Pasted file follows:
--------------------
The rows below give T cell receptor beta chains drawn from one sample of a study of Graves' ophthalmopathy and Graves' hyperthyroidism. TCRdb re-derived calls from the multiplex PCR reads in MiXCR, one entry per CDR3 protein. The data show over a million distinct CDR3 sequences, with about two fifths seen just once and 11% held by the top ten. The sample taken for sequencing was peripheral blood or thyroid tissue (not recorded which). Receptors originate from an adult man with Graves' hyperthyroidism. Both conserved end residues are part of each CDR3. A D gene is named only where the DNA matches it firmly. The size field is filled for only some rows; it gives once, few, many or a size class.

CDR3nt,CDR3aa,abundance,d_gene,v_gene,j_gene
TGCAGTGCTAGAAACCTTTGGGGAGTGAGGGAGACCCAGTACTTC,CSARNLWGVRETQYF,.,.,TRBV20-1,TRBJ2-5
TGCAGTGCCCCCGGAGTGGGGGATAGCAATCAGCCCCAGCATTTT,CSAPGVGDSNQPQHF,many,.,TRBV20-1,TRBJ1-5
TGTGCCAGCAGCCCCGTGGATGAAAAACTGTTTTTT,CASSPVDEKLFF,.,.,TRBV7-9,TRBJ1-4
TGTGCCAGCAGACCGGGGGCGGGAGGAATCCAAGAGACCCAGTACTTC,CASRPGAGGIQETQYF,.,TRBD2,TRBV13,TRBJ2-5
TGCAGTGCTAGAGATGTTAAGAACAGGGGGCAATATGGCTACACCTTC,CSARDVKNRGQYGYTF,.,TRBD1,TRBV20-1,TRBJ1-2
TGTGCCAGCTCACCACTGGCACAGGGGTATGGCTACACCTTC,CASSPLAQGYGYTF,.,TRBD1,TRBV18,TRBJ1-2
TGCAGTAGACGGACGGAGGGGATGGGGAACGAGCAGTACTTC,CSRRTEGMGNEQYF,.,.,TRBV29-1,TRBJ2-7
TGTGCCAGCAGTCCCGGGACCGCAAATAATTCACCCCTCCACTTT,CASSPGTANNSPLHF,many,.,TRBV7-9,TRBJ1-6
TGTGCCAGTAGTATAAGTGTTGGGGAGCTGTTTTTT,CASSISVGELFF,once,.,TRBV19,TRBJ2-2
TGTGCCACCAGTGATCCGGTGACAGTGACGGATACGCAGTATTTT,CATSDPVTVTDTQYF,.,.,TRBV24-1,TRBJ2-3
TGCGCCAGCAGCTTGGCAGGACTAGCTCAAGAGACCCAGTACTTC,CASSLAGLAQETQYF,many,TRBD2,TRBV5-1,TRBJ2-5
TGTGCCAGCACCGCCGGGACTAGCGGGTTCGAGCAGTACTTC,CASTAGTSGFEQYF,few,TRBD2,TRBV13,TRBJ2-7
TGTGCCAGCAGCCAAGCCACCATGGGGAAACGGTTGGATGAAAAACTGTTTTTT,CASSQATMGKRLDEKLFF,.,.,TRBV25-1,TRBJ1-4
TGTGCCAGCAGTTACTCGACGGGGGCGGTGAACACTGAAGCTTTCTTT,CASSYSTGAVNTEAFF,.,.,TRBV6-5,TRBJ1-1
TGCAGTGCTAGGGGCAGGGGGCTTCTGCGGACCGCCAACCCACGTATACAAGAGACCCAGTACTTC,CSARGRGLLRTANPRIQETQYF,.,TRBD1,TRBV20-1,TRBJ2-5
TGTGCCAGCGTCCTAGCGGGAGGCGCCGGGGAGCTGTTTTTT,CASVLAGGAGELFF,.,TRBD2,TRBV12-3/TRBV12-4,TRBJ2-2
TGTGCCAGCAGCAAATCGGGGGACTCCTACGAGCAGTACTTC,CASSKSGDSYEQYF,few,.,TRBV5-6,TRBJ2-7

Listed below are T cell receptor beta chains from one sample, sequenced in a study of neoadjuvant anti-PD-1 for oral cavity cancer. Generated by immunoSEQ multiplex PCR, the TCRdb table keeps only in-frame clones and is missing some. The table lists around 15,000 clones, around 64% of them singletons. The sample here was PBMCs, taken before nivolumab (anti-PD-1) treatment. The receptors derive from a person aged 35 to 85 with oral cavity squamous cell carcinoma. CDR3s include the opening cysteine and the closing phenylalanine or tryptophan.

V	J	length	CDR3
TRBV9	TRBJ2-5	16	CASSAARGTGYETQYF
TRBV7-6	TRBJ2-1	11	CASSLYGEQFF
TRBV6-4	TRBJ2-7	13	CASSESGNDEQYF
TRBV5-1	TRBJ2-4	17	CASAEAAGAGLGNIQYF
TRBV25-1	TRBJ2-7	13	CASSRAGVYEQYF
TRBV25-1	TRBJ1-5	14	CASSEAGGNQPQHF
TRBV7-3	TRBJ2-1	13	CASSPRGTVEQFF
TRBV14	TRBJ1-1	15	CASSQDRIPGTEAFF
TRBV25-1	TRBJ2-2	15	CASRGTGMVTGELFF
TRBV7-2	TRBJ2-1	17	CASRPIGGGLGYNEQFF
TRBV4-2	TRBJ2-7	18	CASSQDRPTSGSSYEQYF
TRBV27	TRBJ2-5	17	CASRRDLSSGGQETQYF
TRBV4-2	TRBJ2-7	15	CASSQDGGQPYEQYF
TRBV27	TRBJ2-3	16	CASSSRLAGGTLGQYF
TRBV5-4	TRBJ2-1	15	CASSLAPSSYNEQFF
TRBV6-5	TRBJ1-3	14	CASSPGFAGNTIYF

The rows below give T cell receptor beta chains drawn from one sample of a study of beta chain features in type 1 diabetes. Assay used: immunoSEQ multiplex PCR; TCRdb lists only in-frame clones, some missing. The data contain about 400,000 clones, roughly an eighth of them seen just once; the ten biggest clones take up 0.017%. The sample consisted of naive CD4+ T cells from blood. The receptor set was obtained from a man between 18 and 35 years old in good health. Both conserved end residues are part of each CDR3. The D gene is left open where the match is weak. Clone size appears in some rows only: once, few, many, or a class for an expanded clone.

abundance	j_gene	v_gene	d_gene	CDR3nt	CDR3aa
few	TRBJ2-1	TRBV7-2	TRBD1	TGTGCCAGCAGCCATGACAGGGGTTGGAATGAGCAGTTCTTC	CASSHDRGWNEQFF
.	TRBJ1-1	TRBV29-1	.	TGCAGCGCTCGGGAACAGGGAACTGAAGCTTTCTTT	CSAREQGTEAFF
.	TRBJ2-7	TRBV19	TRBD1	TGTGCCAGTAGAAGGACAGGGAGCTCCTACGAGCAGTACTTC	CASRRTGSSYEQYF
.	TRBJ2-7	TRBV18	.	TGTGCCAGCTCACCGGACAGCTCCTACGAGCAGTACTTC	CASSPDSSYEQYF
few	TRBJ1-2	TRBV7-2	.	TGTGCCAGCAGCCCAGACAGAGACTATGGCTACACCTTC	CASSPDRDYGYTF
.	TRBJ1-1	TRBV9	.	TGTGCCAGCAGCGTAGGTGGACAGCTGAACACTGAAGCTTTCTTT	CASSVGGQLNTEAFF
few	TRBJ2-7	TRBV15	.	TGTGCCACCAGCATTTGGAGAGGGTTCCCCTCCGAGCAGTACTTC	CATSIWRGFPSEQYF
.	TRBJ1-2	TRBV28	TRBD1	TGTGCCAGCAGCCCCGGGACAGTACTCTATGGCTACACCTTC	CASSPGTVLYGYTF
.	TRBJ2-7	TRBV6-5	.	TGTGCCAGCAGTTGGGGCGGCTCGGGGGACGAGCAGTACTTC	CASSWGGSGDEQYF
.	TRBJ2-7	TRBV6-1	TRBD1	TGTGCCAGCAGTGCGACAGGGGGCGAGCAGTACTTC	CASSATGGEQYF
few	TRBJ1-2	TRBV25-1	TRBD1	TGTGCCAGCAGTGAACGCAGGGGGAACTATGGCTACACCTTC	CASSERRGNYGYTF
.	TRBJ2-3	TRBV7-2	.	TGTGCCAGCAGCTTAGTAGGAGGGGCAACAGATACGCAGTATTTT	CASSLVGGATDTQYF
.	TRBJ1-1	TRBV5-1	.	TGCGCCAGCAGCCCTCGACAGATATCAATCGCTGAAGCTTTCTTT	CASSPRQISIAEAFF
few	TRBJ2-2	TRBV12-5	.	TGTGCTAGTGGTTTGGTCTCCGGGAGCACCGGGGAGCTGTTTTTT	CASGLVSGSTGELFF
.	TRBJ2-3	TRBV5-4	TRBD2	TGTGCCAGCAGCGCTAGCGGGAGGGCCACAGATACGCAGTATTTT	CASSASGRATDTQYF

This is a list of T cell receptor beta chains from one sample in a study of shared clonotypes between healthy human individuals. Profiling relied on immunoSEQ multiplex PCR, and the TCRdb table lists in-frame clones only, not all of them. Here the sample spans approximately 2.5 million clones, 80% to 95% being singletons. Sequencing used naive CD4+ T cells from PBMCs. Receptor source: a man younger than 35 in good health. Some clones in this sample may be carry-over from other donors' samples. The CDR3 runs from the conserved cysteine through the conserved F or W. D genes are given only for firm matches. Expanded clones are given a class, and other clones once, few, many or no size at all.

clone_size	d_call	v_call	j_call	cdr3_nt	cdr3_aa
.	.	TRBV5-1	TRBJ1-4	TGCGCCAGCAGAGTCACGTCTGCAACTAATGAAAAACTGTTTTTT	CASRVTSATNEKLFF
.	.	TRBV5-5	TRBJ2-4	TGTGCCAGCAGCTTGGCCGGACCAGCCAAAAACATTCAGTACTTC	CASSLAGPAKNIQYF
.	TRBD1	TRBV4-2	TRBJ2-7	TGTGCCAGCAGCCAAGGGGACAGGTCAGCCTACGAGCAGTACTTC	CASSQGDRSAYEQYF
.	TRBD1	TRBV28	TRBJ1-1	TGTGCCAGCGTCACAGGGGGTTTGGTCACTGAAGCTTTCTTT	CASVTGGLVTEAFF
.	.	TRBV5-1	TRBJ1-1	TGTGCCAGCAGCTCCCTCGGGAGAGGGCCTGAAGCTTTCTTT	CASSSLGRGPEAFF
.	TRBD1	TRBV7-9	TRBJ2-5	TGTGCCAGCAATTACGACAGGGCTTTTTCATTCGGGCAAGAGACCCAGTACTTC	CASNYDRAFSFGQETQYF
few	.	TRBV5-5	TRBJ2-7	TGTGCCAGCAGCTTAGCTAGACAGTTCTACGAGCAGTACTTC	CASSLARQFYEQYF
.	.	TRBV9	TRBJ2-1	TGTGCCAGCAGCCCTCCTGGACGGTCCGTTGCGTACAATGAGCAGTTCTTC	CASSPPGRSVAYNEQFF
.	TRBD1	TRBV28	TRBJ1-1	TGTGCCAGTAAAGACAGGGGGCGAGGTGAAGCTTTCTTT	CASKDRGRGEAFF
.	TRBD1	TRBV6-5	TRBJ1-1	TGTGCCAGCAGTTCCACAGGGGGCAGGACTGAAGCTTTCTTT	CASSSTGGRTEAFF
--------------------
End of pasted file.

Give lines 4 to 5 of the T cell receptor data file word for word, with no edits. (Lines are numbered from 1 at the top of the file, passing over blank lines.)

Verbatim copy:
TGCAGTGCCCCCGGAGTGGGGGATAGCAATCAGCCCCAGCATTTT,CSAPGVGDSNQPQHF,many,.,TRBV20-1,TRBJ1-5
TGTGCCAGCAGCCCCGTGGATGAAAAACTGTTTTTT,CASSPVDEKLFF,.,.,TRBV7-9,TRBJ1-4